Aside from being the Founder and Chair of the RadicalxChange Foundation, E. Glen Weyl is Microsoft’s Office of the Chief Technology Political Economist and Social Technologist (OCTOPEST), advising Microsoft’s senior leaders on the relationship between the global political economy and the future of technology and leading a group of socially-engaged communicator-researchers who are working to imagine and communicate a pluralistic future for technology that empowers human collaboration, creativity and communication. Glen’s work focuses on “political economy”, a philosophically-inclined field of inquiry that gave birth to modern economics, sociology, and political science, as a way to build “social technology”, algorithmic designs for social institutions. He has developed these ideas through academic research in a range of fields, for example articles published in the American Economic Review, Science, the Proceedings of the ACM Conference on Economics and Computation, the Harvard Law Review and Politics, Philosophy and Economics and has taught at Princeton and Yale. Following Radical Markets: Uprooting Capitalism and Democracy for a Just Society, his work has moved significantly beyond research and he increasingly helps mobilize activist groups, consults for governments and political parties, advises start-ups (especially in the blockchain space) and collaborates with artists.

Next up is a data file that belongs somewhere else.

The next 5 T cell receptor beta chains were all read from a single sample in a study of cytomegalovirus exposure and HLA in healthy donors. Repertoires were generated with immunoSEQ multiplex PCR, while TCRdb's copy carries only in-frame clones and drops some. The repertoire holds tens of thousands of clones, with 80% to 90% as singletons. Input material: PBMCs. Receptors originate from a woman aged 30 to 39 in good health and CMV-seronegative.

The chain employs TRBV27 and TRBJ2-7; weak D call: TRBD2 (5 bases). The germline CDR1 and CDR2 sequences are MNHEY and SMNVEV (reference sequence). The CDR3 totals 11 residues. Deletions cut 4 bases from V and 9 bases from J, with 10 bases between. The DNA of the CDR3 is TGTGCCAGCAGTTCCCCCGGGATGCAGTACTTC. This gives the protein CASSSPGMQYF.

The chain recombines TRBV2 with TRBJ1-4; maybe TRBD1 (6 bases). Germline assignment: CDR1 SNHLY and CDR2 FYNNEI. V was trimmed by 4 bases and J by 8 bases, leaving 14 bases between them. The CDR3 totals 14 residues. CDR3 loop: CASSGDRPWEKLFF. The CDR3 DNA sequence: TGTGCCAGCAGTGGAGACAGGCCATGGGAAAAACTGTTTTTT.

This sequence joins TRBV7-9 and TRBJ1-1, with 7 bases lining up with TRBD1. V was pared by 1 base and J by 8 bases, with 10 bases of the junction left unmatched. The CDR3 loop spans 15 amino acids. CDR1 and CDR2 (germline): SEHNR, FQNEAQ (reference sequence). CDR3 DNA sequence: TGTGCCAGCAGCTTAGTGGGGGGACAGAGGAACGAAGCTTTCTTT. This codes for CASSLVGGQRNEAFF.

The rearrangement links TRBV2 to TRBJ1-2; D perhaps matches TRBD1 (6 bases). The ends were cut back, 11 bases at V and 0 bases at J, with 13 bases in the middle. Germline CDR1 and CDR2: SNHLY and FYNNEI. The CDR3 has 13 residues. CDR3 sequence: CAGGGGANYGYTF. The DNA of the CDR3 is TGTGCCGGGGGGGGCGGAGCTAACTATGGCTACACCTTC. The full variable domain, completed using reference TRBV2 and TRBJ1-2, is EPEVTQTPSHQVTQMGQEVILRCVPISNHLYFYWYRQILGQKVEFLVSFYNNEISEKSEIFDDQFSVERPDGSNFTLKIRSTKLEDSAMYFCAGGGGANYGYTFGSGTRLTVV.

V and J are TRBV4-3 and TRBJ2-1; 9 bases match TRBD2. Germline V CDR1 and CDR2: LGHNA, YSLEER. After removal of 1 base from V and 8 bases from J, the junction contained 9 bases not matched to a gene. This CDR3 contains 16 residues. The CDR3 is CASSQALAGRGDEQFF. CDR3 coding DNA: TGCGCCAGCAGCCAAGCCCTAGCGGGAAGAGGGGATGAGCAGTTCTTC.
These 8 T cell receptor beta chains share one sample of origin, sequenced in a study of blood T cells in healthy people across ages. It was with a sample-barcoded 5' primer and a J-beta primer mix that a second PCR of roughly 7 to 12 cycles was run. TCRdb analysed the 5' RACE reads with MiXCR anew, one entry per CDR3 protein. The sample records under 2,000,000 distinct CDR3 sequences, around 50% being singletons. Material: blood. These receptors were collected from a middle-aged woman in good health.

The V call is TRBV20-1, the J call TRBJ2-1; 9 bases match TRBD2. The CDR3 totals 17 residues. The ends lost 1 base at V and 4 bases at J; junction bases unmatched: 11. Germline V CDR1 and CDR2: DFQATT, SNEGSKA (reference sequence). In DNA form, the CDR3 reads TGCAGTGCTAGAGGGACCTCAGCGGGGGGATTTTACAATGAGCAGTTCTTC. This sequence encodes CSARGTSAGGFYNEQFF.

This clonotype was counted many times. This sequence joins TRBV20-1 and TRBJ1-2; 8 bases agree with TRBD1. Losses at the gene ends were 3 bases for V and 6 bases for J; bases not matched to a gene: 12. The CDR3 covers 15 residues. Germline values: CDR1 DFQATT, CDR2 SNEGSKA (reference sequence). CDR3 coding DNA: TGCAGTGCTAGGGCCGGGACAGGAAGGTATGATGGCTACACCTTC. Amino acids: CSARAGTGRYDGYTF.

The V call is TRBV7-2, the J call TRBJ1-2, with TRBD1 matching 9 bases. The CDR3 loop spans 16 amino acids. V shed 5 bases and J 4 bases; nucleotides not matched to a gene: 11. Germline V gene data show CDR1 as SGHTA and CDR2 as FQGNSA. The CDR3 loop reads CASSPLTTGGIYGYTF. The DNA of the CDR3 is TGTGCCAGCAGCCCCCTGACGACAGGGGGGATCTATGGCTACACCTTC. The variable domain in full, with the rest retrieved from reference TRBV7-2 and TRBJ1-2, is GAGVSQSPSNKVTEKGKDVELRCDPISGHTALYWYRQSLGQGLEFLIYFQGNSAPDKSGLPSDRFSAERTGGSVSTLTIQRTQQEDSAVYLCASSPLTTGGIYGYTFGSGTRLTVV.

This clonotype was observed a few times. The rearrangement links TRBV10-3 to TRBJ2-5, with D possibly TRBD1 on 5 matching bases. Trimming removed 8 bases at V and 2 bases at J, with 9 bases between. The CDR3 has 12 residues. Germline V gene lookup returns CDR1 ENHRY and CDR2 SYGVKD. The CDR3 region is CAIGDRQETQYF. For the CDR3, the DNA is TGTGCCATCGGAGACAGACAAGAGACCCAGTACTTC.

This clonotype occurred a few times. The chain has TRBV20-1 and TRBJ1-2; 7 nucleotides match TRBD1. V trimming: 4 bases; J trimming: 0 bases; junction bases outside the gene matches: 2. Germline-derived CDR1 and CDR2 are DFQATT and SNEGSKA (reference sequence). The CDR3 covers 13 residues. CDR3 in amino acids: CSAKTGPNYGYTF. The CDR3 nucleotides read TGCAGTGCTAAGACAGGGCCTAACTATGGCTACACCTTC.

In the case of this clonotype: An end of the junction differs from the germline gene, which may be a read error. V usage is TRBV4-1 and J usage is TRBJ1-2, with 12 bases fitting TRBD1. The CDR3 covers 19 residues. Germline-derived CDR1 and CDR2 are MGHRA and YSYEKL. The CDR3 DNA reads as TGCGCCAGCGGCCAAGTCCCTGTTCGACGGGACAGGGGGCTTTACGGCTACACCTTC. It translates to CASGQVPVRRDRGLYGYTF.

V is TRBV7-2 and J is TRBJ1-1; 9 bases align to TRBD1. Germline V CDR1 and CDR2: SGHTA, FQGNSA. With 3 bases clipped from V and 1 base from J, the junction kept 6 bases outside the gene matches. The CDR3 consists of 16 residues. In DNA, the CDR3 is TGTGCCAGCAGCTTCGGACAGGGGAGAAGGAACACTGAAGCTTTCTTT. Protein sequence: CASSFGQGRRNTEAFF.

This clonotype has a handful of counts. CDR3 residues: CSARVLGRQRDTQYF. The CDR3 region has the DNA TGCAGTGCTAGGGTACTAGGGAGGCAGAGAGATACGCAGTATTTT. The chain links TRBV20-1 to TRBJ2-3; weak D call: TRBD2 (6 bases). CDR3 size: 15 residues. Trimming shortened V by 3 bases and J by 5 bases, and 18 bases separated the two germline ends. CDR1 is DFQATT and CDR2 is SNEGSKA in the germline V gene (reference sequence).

Watch the E. Glen Weyl seminar:

“Fridays at the Moise” – Dr. Juraj Sepčić

“Fridays at the Moise” gatherings have continued on June 19th, 2020, with a lecture entitled “About Health”, and held by prof. dr. sc. Juraj Sepčić. The lecture is a part of a weekly event organized by the Centre for Lifelong Learning and the University of Rijeka.